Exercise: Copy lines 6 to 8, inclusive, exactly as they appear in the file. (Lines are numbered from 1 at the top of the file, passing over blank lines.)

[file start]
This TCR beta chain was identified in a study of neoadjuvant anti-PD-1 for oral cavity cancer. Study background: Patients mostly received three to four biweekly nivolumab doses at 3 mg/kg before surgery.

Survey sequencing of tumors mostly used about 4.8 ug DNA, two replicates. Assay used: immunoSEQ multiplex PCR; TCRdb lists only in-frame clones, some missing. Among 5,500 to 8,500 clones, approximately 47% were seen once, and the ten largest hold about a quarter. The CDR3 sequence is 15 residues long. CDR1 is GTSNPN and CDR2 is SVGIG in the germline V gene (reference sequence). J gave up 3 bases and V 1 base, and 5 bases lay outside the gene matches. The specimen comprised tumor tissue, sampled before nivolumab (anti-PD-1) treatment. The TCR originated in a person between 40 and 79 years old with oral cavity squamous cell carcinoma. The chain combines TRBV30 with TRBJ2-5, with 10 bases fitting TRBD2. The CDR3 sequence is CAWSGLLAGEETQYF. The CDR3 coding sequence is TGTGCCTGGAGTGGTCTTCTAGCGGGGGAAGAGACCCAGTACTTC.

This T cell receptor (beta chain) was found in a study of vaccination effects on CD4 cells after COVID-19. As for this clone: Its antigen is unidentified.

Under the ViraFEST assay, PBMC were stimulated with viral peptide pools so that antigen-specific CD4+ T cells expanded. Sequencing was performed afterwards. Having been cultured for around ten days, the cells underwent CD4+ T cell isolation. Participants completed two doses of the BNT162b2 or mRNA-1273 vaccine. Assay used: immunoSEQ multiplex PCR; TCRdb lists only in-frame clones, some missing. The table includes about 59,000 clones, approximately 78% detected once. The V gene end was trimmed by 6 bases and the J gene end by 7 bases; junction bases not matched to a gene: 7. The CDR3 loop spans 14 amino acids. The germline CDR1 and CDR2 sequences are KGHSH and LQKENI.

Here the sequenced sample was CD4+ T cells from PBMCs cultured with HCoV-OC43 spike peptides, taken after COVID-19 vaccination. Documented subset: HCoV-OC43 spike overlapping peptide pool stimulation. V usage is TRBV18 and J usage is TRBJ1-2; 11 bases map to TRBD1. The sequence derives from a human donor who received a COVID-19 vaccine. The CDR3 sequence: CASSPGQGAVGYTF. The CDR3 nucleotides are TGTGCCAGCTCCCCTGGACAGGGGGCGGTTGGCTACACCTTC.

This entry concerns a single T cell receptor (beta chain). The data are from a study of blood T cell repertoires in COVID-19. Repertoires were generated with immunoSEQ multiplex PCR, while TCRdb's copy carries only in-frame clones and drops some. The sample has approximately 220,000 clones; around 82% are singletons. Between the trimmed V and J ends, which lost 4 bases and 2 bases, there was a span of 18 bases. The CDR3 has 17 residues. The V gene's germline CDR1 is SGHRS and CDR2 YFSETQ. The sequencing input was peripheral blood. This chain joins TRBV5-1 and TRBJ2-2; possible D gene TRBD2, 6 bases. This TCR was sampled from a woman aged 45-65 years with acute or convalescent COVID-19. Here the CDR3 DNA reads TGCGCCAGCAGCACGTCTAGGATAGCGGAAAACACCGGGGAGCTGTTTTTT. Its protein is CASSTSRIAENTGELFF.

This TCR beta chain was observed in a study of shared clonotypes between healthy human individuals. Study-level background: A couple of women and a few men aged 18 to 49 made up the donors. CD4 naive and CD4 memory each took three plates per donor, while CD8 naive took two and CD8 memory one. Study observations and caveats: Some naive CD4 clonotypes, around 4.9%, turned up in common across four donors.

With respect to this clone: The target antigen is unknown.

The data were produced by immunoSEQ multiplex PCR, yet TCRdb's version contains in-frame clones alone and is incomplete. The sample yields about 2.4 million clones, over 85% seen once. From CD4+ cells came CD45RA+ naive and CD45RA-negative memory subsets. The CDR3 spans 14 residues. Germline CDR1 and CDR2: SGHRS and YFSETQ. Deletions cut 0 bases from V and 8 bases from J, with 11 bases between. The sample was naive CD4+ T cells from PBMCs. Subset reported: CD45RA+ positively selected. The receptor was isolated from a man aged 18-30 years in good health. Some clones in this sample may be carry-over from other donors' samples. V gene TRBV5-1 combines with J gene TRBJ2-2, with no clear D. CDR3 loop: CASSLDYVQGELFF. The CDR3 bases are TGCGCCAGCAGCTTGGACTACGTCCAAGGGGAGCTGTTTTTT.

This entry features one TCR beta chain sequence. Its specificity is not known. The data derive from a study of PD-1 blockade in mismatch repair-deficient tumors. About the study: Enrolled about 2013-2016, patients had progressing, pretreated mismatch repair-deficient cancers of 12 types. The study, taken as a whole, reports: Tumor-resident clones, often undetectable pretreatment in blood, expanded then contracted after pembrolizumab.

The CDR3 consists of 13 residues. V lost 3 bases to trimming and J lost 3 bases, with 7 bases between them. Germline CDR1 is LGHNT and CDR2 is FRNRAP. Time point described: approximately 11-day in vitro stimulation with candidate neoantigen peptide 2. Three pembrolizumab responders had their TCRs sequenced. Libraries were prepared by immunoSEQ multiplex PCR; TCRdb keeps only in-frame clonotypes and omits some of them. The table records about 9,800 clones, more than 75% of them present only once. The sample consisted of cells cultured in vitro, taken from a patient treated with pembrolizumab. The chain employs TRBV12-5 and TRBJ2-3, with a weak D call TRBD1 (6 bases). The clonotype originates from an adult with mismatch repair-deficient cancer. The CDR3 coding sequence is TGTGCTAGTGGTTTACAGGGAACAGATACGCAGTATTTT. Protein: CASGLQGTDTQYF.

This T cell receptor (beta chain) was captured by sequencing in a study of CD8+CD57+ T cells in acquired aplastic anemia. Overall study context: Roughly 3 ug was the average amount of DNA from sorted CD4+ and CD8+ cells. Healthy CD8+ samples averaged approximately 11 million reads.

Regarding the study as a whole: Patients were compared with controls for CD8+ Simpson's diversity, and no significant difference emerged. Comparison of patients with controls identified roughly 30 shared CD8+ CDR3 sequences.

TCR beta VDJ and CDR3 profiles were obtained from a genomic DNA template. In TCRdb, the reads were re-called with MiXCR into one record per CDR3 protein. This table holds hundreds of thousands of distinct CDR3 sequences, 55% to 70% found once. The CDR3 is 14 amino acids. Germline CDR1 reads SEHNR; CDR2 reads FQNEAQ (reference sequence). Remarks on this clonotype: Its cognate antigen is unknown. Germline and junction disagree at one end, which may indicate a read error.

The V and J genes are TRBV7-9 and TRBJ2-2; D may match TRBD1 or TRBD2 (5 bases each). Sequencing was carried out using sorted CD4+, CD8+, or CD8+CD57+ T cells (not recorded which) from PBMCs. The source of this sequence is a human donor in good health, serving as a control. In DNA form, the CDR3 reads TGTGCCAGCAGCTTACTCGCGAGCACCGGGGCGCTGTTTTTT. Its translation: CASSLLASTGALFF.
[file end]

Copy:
This entry concerns a single T cell receptor (beta chain). The data are from a study of blood T cell repertoires in COVID-19. Repertoires were generated with immunoSEQ multiplex PCR, while TCRdb's copy carries only in-frame clones and drops some. The sample has approximately 220,000 clones; around 82% are singletons. Between the trimmed V and J ends, which lost 4 bases and 2 bases, there was a span of 18 bases. The CDR3 has 17 residues. The V gene's germline CDR1 is SGHRS and CDR2 YFSETQ. The sequencing input was peripheral blood. This chain joins TRBV5-1 and TRBJ2-2; possible D gene TRBD2, 6 bases. This TCR was sampled from a woman aged 45-65 years with acute or convalescent COVID-19. Here the CDR3 DNA reads TGCGCCAGCAGCACGTCTAGGATAGCGGAAAACACCGGGGAGCTGTTTTTT. Its protein is CASSTSRIAENTGELFF.

This TCR beta chain was observed in a study of shared clonotypes between healthy human individuals. Study-level background: A couple of women and a few men aged 18 to 49 made up the donors. CD4 naive and CD4 memory each took three plates per donor, while CD8 naive took two and CD8 memory one. Study observations and caveats: Some naive CD4 clonotypes, around 4.9%, turned up in common across four donors.

With respect to this clone: The target antigen is unknown.